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Map of French Guiana

Holiday Guides for South America - French Guiana

French Guiana Holiday

French Guiana - surprisingly part of the EU - is a colourful, bustling haven with a vibrant eco-tourism industry.

The tiny nation of French Guiana is a charming blend of lush rainforests and picturesque beaches, with a friendly, multicultural population.

Also known as Guyane Francaise, the country is located on the northern coast of South America, and covers just 91,250 sq km (35,232 sq miles), with a population of less than 200,000.

The vast majority of people live along the nation's coastline, while the interior rainforests are dense and, in many places, impenetrable.

French Guiana is part of the European Union and the smallest political entity on the South American mainland, with borders on the Atlantic Ocean, Brazil and Suriname.

Originally inhabited by Carib and Arawak Indians, the territory was first visited by Christopher Columbus in 1498. Settled by the Dutch, British and French during the 17th century, the French took control of the region in 1817.

The small territory's economy has been built on sugar and timber and it was a penal colony from 1852 until after WWII, when it became a department of France. In the years since 1946, Guiana has seen its politicians gain greater autonomy and has started pressing for independence from Paris.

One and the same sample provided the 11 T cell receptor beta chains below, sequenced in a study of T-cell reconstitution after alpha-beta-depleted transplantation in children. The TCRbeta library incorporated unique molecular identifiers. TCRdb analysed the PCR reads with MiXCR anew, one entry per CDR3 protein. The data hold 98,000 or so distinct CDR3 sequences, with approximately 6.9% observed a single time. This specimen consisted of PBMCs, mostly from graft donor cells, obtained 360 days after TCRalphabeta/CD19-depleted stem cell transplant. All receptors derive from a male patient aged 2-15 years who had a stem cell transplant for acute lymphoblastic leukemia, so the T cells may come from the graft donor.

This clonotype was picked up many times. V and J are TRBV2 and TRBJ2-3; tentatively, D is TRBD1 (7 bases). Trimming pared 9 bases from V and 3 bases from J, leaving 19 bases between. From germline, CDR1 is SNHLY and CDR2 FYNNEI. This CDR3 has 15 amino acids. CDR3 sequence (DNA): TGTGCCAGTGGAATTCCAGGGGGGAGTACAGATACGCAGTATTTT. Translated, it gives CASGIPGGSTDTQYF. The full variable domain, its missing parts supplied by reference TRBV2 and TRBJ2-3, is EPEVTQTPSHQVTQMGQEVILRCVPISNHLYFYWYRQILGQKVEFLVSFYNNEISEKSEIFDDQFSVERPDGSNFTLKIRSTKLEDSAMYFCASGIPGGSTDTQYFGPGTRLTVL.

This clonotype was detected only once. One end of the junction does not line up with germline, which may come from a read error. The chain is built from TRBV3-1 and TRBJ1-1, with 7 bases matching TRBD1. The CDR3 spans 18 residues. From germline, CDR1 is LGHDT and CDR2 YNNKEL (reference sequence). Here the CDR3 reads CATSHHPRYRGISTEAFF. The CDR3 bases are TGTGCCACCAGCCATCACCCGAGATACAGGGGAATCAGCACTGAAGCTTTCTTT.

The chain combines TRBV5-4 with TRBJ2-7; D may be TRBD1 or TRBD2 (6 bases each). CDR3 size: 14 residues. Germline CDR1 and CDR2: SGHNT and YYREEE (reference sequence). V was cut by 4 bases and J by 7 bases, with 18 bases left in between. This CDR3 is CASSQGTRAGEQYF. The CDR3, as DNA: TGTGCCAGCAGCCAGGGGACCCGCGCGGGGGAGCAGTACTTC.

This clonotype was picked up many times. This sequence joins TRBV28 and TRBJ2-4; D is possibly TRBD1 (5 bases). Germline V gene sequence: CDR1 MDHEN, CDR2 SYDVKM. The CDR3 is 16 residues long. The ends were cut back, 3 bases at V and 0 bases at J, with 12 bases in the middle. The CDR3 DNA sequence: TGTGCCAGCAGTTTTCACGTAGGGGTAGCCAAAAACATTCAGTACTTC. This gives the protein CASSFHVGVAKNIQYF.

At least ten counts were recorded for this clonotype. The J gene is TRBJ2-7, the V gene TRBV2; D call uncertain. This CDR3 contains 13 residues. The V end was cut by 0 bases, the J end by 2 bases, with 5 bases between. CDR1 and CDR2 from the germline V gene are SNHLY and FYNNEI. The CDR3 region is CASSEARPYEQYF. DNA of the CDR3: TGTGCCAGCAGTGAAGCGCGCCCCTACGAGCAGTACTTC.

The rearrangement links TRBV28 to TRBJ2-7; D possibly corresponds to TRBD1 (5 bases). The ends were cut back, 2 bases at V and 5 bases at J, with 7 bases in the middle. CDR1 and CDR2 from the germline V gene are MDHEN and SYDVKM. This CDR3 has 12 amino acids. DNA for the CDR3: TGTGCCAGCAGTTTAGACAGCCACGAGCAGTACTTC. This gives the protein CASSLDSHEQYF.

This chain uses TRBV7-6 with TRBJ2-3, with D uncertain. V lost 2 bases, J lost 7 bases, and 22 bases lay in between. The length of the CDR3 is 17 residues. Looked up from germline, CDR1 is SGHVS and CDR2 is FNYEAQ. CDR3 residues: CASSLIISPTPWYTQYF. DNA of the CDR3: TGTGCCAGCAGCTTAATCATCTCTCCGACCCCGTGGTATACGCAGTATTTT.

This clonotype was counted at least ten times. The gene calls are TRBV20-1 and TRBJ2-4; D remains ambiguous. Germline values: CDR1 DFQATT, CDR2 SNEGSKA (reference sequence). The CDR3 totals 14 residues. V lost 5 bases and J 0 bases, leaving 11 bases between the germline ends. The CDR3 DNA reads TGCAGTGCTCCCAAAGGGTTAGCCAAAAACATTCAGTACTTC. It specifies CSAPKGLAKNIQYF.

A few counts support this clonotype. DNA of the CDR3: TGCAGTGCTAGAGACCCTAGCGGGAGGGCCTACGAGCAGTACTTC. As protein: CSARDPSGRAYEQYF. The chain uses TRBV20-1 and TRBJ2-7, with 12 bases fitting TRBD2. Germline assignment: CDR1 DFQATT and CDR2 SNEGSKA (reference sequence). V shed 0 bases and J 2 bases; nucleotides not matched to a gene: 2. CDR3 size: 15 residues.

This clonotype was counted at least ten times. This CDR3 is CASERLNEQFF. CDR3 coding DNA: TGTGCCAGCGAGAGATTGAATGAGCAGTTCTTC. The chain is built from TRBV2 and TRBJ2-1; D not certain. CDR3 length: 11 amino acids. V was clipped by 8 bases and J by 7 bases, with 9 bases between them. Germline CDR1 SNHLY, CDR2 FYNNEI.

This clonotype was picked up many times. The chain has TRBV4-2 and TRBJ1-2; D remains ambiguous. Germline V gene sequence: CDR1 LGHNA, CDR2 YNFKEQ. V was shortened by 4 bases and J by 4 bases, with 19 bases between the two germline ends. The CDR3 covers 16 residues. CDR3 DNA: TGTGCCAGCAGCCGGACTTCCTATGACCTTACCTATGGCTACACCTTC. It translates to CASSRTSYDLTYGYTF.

The settlement now enjoys relative prosperity and receives large subsidies from the French government, with a hi-tech European Space Centre at Kourou and a large expatriate population.

The capital city Cayenne is busy and colourful, with a vibrant Creole feel, attractive French Colonial architecture. Situated on the a small peninsula on the Atlantic coast, it has a bustling main street, the Avenue General de Gaulle, a pretty cathedral and some interesting museums.

The settlement of Kourou on the Kourou River was a penal colony, but now houses part of the European space programme and visitors can tour the Centre Spatial Guyanais.

French Guiana has a growing eco-tourism industry and many travellers now head out of the cities to explore the Tumac-Humac mountains along the Brazilian border, the Reserve Animaliere Macourienne along the Montsinery River, with its hoards of wildlife such as spectacled caimans, jaguars, anteaters, toucans and anacondas, and the rainforest Tresor Nature Reserve.

A number of small islands lie off the coast of French Guiana, with the Salvation Islands (Iles du Salut) home to the Ile de Connetable bird sanctuary and the famous prison at Devil's Island (Ile du Diable).

The official language is French, with a number of dialects, Amerindian languages and a form of Creole all spoken, and the official currency of the territory the euro. Restaurants serve excellent Creole cuisine in attractive surroundings, while accommodation ranges from hostels, to beachside huts and luxury chain hotels in and around Kourou and Cayenne.

French Guiana is very humid, with the heaviest rain in the tropical rainforests between January and June each year. The country has good air links with Europe, South America and the United States.